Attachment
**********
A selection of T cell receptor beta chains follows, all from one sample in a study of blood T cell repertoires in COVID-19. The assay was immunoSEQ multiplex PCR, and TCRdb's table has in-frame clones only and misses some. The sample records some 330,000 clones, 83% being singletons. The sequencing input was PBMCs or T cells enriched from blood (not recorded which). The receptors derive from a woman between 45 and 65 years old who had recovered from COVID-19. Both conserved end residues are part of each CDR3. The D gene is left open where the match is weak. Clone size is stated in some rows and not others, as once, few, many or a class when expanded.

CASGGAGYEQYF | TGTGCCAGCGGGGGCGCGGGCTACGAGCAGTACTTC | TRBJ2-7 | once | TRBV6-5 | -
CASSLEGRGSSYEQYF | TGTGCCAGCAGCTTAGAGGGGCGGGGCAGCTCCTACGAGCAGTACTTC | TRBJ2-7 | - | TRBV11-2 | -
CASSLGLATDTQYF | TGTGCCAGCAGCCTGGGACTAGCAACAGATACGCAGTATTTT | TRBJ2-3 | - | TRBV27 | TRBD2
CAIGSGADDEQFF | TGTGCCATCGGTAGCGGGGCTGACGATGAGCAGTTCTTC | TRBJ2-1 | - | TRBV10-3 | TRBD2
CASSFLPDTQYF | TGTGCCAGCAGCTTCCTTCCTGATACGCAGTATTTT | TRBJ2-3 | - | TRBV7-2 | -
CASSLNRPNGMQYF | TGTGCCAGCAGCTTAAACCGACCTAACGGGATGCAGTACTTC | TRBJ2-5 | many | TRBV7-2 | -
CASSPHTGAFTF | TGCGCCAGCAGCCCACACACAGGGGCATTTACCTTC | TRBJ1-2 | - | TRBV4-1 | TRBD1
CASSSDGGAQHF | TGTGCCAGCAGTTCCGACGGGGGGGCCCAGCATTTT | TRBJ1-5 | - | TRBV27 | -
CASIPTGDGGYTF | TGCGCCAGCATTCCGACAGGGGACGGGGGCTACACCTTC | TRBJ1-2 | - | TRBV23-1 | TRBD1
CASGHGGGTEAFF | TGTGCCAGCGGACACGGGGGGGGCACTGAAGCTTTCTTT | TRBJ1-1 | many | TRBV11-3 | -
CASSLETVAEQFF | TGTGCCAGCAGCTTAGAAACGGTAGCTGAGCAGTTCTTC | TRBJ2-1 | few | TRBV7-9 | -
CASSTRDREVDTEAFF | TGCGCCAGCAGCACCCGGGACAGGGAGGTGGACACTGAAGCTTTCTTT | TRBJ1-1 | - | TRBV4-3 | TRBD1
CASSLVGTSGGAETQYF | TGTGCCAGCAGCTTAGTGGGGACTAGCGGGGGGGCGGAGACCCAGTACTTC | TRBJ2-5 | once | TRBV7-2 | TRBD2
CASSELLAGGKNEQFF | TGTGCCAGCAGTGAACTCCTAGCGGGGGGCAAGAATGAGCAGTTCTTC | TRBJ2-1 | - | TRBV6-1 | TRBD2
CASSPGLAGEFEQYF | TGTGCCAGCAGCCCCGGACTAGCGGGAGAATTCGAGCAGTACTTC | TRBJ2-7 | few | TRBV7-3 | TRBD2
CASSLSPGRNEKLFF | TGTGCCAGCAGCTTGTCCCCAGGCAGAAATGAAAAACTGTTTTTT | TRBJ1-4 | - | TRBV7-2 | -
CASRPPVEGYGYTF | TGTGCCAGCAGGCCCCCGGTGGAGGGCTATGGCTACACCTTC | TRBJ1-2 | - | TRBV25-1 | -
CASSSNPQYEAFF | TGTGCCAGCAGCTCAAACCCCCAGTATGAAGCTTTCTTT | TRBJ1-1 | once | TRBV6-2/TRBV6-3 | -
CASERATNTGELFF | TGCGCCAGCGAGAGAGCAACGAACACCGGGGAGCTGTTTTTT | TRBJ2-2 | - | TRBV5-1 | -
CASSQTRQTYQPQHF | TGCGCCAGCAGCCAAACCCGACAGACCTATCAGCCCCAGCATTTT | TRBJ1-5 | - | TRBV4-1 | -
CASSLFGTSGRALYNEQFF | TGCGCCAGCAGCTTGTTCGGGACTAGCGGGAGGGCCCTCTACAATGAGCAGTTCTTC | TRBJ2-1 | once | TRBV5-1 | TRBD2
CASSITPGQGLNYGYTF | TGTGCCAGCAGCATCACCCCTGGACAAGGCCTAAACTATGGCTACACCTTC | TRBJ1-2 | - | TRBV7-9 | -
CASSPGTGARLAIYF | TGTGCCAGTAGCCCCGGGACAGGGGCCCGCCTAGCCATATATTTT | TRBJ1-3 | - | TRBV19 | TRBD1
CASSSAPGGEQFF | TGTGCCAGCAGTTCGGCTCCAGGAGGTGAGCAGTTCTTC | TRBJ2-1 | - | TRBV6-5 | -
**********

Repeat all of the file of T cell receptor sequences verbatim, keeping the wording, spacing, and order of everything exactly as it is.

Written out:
A selection of T cell receptor beta chains follows, all from one sample in a study of blood T cell repertoires in COVID-19. The assay was immunoSEQ multiplex PCR, and TCRdb's table has in-frame clones only and misses some. The sample records some 330,000 clones, 83% being singletons. The sequencing input was PBMCs or T cells enriched from blood (not recorded which). The receptors derive from a woman between 45 and 65 years old who had recovered from COVID-19. Both conserved end residues are part of each CDR3. The D gene is left open where the match is weak. Clone size is stated in some rows and not others, as once, few, many or a class when expanded.

CASGGAGYEQYF | TGTGCCAGCGGGGGCGCGGGCTACGAGCAGTACTTC | TRBJ2-7 | once | TRBV6-5 | -
CASSLEGRGSSYEQYF | TGTGCCAGCAGCTTAGAGGGGCGGGGCAGCTCCTACGAGCAGTACTTC | TRBJ2-7 | - | TRBV11-2 | -
CASSLGLATDTQYF | TGTGCCAGCAGCCTGGGACTAGCAACAGATACGCAGTATTTT | TRBJ2-3 | - | TRBV27 | TRBD2
CAIGSGADDEQFF | TGTGCCATCGGTAGCGGGGCTGACGATGAGCAGTTCTTC | TRBJ2-1 | - | TRBV10-3 | TRBD2
CASSFLPDTQYF | TGTGCCAGCAGCTTCCTTCCTGATACGCAGTATTTT | TRBJ2-3 | - | TRBV7-2 | -
CASSLNRPNGMQYF | TGTGCCAGCAGCTTAAACCGACCTAACGGGATGCAGTACTTC | TRBJ2-5 | many | TRBV7-2 | -
CASSPHTGAFTF | TGCGCCAGCAGCCCACACACAGGGGCATTTACCTTC | TRBJ1-2 | - | TRBV4-1 | TRBD1
CASSSDGGAQHF | TGTGCCAGCAGTTCCGACGGGGGGGCCCAGCATTTT | TRBJ1-5 | - | TRBV27 | -
CASIPTGDGGYTF | TGCGCCAGCATTCCGACAGGGGACGGGGGCTACACCTTC | TRBJ1-2 | - | TRBV23-1 | TRBD1
CASGHGGGTEAFF | TGTGCCAGCGGACACGGGGGGGGCACTGAAGCTTTCTTT | TRBJ1-1 | many | TRBV11-3 | -
CASSLETVAEQFF | TGTGCCAGCAGCTTAGAAACGGTAGCTGAGCAGTTCTTC | TRBJ2-1 | few | TRBV7-9 | -
CASSTRDREVDTEAFF | TGCGCCAGCAGCACCCGGGACAGGGAGGTGGACACTGAAGCTTTCTTT | TRBJ1-1 | - | TRBV4-3 | TRBD1
CASSLVGTSGGAETQYF | TGTGCCAGCAGCTTAGTGGGGACTAGCGGGGGGGCGGAGACCCAGTACTTC | TRBJ2-5 | once | TRBV7-2 | TRBD2
CASSELLAGGKNEQFF | TGTGCCAGCAGTGAACTCCTAGCGGGGGGCAAGAATGAGCAGTTCTTC | TRBJ2-1 | - | TRBV6-1 | TRBD2
CASSPGLAGEFEQYF | TGTGCCAGCAGCCCCGGACTAGCGGGAGAATTCGAGCAGTACTTC | TRBJ2-7 | few | TRBV7-3 | TRBD2
CASSLSPGRNEKLFF | TGTGCCAGCAGCTTGTCCCCAGGCAGAAATGAAAAACTGTTTTTT | TRBJ1-4 | - | TRBV7-2 | -
CASRPPVEGYGYTF | TGTGCCAGCAGGCCCCCGGTGGAGGGCTATGGCTACACCTTC | TRBJ1-2 | - | TRBV25-1 | -
CASSSNPQYEAFF | TGTGCCAGCAGCTCAAACCCCCAGTATGAAGCTTTCTTT | TRBJ1-1 | once | TRBV6-2/TRBV6-3 | -
CASERATNTGELFF | TGCGCCAGCGAGAGAGCAACGAACACCGGGGAGCTGTTTTTT | TRBJ2-2 | - | TRBV5-1 | -
CASSQTRQTYQPQHF | TGCGCCAGCAGCCAAACCCGACAGACCTATCAGCCCCAGCATTTT | TRBJ1-5 | - | TRBV4-1 | -
CASSLFGTSGRALYNEQFF | TGCGCCAGCAGCTTGTTCGGGACTAGCGGGAGGGCCCTCTACAATGAGCAGTTCTTC | TRBJ2-1 | once | TRBV5-1 | TRBD2
CASSITPGQGLNYGYTF | TGTGCCAGCAGCATCACCCCTGGACAAGGCCTAAACTATGGCTACACCTTC | TRBJ1-2 | - | TRBV7-9 | -
CASSPGTGARLAIYF | TGTGCCAGTAGCCCCGGGACAGGGGCCCGCCTAGCCATATATTTT | TRBJ1-3 | - | TRBV19 | TRBD1
CASSSAPGGEQFF | TGTGCCAGCAGTTCGGCTCCAGGAGGTGAGCAGTTCTTC | TRBJ2-1 | - | TRBV6-5 | -